• Aurora Runtime WILL NOT make any guarantees of being globally-noexcept; however, it should be a safe assumption in non-critical environments

SysPanic can be used to format a std::terminate-like exit condition, complete with telemetry data and safe cleanup.

Thread Primitives

The Aurora Runtime provides platform optimized threading primitives inheriting from a featureful IWaitable interface. Each method is guaranteed. Each primitive is implemented in userland with lock-less atomic fastpaths on every single platform from Windows XP to Windows 11, to Linux, with nanosecond resolution absolute and relative yielding.

struct IWaitable
   virtual bool TryLock()                            = 0;
   virtual void Lock(relativeTimeoutInMilliseconds)  = 0;
   virtual void Lock()                               = 0;
   virtual void Unlock()                             = 0;

Included high performance primitives

  • arbitrary condition variable ^1
  • condition mutex
  • condition variable
  • critical section ^2
  • event
  • mutex
  • semaphore
  • rwlock ^3
  • spinlocks

^1 Accepts any IWaitable as the mutex
^2 Reentrant Mutex
^3 Includes extended read to write upgrades and permits write-entrant read-routines to prevent writer deadlocks. Two variants are included to provide further granularity over reentry behavior.

Fixing problems in other scheduler apis

Problem one (1):
Most STL implementations have generally awful to unnecessarily inefficient abstraction. Defer to libc++'s abuse of spin while (cond) yield loops and msvc/stl's painfully slow std::mutex and semaphore primitives.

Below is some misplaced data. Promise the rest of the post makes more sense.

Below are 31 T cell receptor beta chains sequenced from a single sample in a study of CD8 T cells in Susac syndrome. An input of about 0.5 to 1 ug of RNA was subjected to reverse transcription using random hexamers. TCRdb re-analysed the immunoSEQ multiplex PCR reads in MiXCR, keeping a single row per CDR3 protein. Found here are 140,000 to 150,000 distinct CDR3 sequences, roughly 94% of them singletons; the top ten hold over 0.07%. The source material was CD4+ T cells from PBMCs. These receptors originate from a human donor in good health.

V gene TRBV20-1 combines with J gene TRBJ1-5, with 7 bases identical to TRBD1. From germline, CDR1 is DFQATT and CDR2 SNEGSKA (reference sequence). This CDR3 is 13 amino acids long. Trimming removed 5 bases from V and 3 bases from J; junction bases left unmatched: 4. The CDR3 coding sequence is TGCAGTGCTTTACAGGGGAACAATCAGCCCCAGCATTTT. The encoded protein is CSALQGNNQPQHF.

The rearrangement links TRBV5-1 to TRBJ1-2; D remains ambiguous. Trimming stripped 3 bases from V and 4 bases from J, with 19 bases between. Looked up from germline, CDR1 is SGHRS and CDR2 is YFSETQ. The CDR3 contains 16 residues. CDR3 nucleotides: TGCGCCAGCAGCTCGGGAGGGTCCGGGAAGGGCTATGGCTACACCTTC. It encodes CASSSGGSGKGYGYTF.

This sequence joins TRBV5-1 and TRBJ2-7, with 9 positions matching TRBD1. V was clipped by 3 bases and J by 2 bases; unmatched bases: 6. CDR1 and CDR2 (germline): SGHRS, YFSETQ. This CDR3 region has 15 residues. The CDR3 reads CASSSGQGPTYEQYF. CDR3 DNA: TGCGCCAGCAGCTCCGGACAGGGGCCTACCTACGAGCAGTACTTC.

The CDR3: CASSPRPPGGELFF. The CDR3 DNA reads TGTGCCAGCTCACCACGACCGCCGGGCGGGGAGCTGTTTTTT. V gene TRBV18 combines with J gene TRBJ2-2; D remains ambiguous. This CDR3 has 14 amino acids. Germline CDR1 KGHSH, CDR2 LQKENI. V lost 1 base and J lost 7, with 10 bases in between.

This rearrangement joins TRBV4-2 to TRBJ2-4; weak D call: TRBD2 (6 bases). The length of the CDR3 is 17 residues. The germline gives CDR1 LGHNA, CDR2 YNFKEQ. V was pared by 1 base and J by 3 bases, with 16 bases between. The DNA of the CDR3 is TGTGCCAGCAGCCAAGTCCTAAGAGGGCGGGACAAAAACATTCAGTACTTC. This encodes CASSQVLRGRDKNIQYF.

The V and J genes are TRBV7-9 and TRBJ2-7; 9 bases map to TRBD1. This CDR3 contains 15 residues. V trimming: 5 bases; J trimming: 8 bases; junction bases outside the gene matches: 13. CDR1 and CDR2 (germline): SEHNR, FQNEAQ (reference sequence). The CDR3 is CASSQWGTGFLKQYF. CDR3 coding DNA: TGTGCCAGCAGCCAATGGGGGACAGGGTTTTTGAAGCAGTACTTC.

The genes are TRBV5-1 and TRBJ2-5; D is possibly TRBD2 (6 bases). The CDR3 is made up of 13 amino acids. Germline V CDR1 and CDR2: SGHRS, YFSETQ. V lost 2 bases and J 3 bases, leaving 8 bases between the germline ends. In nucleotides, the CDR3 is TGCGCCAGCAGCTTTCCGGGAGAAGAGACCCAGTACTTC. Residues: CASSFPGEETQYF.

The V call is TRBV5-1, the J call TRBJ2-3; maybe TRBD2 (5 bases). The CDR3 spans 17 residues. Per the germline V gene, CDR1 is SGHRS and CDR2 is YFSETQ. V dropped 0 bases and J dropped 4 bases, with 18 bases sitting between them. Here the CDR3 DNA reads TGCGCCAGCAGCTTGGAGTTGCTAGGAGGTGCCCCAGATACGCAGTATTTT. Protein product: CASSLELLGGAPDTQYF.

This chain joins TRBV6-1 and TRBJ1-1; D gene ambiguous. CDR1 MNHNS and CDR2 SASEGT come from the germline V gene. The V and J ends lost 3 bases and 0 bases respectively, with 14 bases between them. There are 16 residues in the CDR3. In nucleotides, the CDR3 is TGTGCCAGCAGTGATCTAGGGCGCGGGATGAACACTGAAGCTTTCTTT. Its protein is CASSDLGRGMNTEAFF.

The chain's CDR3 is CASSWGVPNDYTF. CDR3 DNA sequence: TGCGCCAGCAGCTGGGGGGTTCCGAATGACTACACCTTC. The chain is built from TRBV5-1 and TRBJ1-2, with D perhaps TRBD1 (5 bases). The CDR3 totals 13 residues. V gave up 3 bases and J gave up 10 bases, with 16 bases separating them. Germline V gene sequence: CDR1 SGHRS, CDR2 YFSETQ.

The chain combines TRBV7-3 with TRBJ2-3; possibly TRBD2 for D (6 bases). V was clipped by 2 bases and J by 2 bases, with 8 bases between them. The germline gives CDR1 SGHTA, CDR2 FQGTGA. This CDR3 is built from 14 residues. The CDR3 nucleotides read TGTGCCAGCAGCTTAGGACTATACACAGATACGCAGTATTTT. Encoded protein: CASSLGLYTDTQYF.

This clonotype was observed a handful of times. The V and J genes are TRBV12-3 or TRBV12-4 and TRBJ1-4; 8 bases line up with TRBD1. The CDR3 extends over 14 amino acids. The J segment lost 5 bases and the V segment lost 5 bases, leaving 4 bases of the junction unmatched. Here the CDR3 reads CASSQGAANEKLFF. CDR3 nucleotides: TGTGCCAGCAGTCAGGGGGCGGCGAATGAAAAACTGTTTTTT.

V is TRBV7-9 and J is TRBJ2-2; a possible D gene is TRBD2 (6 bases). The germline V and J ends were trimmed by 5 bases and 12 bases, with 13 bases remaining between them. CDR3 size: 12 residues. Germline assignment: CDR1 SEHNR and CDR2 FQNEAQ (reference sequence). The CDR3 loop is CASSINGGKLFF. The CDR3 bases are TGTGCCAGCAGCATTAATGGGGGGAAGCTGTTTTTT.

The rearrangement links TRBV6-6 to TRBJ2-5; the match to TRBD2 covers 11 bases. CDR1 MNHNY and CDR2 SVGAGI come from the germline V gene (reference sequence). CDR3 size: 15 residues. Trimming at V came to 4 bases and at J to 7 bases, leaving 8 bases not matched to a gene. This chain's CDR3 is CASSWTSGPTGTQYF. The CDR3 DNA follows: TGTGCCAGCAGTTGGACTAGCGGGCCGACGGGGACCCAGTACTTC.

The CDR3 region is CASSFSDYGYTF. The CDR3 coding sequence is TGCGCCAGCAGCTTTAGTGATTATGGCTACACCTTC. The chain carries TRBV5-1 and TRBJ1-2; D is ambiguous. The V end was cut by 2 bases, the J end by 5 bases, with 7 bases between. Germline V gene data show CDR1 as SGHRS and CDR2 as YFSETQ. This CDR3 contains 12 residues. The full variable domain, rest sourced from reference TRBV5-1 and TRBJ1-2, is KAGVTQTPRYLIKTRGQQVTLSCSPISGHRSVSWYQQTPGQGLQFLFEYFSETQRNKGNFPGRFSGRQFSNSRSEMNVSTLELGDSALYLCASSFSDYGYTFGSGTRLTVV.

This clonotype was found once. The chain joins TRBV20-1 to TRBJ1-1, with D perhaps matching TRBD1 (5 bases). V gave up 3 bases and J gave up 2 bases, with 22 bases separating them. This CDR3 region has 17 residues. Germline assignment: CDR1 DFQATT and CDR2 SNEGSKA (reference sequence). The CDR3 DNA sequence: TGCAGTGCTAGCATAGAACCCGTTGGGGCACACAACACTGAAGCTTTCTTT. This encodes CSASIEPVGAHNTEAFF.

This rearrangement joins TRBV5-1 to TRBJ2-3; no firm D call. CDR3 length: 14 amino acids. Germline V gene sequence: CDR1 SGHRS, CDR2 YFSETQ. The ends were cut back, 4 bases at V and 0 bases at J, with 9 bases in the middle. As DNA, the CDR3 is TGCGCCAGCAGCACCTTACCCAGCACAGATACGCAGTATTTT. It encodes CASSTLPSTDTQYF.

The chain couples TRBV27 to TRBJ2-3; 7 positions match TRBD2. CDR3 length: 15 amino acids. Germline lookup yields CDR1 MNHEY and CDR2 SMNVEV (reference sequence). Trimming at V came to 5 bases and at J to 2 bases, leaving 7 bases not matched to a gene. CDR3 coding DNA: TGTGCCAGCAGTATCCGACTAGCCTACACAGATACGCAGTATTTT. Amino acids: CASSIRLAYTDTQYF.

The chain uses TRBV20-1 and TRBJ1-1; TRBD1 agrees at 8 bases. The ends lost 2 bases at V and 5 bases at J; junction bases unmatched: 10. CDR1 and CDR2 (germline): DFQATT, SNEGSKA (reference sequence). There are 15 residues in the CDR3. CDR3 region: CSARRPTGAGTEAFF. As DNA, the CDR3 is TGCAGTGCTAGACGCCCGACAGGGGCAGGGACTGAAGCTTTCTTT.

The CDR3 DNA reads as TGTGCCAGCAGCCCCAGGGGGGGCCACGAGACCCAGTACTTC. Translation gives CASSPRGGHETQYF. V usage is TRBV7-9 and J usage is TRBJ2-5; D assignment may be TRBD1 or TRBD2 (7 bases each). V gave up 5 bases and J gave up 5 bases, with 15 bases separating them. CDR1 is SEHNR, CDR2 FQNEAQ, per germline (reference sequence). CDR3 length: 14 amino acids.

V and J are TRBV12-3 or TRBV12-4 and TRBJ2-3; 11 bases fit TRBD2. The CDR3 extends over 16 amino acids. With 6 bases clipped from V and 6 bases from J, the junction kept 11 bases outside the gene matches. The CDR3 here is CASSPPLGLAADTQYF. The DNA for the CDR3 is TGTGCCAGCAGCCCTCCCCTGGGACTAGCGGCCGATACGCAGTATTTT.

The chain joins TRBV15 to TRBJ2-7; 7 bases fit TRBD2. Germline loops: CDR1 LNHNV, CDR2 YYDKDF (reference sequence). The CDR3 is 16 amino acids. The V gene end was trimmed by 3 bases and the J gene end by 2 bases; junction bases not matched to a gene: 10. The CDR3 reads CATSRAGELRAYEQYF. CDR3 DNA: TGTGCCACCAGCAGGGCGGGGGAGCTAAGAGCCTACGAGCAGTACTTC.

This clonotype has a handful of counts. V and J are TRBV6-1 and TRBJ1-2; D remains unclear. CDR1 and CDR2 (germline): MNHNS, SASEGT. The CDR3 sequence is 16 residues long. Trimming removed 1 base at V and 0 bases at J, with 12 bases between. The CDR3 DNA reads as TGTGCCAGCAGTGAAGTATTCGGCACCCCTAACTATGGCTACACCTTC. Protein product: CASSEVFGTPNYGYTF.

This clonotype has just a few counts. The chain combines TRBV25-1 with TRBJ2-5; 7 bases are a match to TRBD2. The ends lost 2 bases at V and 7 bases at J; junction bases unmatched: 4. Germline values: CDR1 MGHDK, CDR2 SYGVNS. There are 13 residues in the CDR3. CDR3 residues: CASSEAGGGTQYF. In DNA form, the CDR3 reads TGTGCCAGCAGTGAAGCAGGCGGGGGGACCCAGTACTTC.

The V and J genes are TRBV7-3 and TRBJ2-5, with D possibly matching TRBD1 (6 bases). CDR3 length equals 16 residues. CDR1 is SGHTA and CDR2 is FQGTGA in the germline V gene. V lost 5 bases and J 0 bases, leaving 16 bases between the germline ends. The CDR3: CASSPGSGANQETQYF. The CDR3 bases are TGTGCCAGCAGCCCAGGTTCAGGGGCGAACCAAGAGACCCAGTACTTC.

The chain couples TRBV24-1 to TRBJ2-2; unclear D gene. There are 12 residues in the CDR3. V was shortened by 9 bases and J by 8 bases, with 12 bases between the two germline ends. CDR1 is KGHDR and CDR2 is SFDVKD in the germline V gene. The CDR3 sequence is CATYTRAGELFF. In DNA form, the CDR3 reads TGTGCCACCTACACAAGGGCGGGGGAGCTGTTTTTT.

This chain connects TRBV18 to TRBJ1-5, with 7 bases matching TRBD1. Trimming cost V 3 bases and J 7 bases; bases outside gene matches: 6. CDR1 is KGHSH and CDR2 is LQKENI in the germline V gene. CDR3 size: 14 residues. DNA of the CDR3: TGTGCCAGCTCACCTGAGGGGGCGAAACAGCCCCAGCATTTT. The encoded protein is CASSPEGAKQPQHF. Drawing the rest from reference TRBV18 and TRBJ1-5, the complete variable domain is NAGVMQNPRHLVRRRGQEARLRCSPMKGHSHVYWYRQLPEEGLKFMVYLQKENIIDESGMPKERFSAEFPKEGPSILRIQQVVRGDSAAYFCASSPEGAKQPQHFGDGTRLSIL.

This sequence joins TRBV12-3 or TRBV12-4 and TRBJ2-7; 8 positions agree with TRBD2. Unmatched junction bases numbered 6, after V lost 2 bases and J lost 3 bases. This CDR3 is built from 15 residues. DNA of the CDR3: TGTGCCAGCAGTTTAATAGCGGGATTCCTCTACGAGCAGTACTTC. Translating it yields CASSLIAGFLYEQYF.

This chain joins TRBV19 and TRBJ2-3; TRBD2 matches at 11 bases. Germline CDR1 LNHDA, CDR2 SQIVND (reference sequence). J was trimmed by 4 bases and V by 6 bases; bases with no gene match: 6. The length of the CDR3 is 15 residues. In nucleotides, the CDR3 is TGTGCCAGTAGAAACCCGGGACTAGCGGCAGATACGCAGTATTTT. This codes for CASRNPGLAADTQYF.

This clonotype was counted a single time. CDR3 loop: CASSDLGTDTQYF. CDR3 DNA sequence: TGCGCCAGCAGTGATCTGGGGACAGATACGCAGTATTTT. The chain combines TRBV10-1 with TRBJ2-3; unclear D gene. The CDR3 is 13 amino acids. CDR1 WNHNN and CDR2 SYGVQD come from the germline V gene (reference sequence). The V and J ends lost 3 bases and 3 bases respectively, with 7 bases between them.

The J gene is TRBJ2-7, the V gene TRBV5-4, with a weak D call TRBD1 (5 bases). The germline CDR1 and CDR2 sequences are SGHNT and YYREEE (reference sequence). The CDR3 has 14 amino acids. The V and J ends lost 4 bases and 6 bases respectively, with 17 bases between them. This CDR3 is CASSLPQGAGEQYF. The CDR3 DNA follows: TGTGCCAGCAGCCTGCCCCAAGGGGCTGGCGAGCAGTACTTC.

Problem Two (2):
Moving to or from linux, macos, bsd, and win32 under varous kernels, there is no one standard (even in posix land) for the key thread primitives.

Bonus point NT (3):
The userland CriticalSection/CV set of APIs suck, lacking timeouts and try lock

Bonus point UNIX (4):
No wait multiple mechanism

1, 2, 3: Use the high performance AuThreadPrimitives objects

4: Consider using loop sources, perhaps with the async subsystem, in your async application. Performance of loop sources will vary wildly between platforms, always being generally worse than the high performance primitives. They should be used to observe kernel-level signalable resources.

4 ex: Windows developers could use loop sources as a replacement to WaitMultipleObjects with more overhead

4 ex2: If you really don't care about efficiency or you're performing an AND operation, you can AuThreading::[WaitForShared/WaitFor] to yield on an array of generic waitables.


The Aurora Runtime implements loop, file io, network io, and other sub-subsystems with various adapters and connectors.

An important note about texting encoding. Stdin, file encoding, text decoders, and other IO resources work with codepage UTF-8 as the internal encoding scheme. String overloads and dedicated string APIs in the IO subsystem will always write BOM prefixed UTF-8, and attempt to read a BOM to translate any other arbitrary user generated text input to UTF-8.


The Aurora Runtime implements a kernel-scheduler optimized IO loop subsystem for managing GUIs; network, file, ipc AIO; and thread synchronization objects for when these waitables converse.